NOIDA: The Noida Authority has decided to plant 5,000 trees of various varieties like , jamun, tamarind and pilkhan which grow fruits and offer shade in place of the 3,000 eucalyptus trees in the 75-acre land earmarked for a park in Sector 91. The horitculture department of the Authority also claimed that saplings of 500 neem trees would also be planted near the park’s boundaries within a week.
Earlier, a few environmentalists had claimed that felling of 3,000 eucalyptus trees was illegal despite the forest department claiming that the trees became mature years ago and were due to be cut 15 years ago.
According to Noida Authority’s department, the landscaping of the eco-park including layered grass plantation would be completed soon and the department would also plant one lakh shurbs.
Rajvinder Kumar, deputy director, horticulture incharge of the Sector 91 eco-park said: “Work will start from the coming week. Initially, plantation work has been slow, but we plan to employ 50-60 labourers every day to complete the entire plantation within six months. Most tree saplings will be above seven feet height. They will become full-grown trees giving shade within two years.”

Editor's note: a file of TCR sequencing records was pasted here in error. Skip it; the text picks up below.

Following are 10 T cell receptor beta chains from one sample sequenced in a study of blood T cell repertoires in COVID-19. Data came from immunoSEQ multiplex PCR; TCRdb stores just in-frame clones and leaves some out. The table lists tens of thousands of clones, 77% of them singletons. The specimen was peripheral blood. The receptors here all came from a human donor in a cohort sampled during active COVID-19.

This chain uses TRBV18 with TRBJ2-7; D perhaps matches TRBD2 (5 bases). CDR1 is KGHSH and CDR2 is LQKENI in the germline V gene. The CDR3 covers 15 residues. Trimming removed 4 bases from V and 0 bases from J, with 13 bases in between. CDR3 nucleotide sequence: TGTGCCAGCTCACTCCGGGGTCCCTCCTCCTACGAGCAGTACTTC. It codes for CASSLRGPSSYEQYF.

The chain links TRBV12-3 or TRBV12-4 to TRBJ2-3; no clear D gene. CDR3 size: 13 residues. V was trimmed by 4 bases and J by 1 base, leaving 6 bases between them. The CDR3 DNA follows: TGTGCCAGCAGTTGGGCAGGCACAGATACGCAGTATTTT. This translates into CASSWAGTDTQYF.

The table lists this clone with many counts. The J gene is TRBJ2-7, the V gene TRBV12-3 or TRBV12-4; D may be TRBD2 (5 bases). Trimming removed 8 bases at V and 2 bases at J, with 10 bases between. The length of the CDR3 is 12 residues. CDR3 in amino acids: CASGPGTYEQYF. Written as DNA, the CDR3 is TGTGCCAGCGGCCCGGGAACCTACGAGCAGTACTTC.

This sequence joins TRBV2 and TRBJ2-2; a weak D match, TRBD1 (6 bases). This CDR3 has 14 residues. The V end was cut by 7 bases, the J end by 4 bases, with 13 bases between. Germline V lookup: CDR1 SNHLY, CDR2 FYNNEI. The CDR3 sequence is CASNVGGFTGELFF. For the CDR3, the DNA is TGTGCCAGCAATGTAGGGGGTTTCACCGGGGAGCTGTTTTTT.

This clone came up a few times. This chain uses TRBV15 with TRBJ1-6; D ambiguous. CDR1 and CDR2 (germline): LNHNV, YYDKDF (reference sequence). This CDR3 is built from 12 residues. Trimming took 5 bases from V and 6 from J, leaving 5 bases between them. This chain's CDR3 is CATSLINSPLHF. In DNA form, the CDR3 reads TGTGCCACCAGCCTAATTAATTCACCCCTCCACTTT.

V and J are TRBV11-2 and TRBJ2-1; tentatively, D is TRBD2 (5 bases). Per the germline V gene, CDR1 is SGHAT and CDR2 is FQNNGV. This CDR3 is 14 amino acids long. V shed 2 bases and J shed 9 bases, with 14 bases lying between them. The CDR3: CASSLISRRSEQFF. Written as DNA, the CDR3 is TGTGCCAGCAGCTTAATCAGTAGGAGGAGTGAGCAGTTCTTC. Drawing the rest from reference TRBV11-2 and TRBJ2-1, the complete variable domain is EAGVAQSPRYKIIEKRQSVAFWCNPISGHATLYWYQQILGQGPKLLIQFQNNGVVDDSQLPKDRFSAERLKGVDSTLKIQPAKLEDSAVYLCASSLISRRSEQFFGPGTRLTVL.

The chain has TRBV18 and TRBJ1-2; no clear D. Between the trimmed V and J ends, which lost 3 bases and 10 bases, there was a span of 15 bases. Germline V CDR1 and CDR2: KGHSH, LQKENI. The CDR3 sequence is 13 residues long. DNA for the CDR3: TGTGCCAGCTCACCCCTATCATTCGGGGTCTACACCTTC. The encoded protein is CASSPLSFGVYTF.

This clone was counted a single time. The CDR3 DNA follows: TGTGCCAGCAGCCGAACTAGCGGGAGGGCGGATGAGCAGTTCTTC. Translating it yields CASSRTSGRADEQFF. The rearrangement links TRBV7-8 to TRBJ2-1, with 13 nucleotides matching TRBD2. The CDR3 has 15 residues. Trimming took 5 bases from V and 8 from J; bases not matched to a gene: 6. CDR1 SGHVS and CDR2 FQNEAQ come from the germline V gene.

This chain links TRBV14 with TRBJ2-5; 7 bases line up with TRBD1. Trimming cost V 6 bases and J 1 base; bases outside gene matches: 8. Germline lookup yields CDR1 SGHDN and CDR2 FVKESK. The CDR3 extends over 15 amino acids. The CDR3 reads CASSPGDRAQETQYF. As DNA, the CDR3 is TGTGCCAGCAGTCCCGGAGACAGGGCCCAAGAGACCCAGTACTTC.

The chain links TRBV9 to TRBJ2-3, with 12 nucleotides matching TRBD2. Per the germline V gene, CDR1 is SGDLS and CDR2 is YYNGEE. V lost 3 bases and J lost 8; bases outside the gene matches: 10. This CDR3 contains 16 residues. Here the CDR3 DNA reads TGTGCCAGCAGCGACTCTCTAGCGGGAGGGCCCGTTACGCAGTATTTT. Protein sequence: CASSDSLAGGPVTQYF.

Meanwhile, some residents of Sector 93B and 92, in the vicinity of the eco-park, welcomed the Authority’s measures.
“We have been consistently writing to both the Authority and the forest department to remove the eucalyptus and implement the plan for an eco-park. It has been a long-standing problem as the forest area was either used as a burial ground for dead pets or just for miscreants to take refuge. We are happy that the eco-park is finally being created. The regional variety of trees that are going to be planted will be of huge benefit to the the entire city,” Akhilesh Tiwari, a resident of Grand Omaxe, said.
On similar lines, Tarvinder Kaur, a resident of Sector 92 said, “We’re happy with Noida Authority’s move. While a lot of people are anxious about cutting of trees, they should be made aware of the adverse effect eucalyptus can have on Noida’s water table. We’re environment-conscious residents and are looking forward to neem, jamun and mango trees in the park which would improve the of the area manifold.”
Earlier, the forest department had clarified that two neem trees had been wrongly felled by the tree cutters and that it had launched legal action against responsible for it.
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